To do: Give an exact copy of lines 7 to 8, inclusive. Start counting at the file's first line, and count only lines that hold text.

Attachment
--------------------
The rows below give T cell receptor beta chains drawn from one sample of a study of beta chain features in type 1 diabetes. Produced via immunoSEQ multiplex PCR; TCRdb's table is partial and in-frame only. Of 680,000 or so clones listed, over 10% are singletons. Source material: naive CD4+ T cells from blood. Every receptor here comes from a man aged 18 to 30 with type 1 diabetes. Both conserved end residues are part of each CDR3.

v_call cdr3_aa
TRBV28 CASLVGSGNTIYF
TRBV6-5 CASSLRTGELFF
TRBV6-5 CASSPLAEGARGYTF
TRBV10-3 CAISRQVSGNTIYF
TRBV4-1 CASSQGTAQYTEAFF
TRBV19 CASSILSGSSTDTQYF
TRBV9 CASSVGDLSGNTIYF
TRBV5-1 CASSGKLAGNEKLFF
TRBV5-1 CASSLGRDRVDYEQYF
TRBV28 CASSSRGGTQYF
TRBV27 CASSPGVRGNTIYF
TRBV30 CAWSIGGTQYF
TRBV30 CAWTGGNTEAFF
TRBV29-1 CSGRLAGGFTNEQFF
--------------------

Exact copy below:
TRBV4-1 CASSQGTAQYTEAFF
TRBV19 CASSILSGSSTDTQYF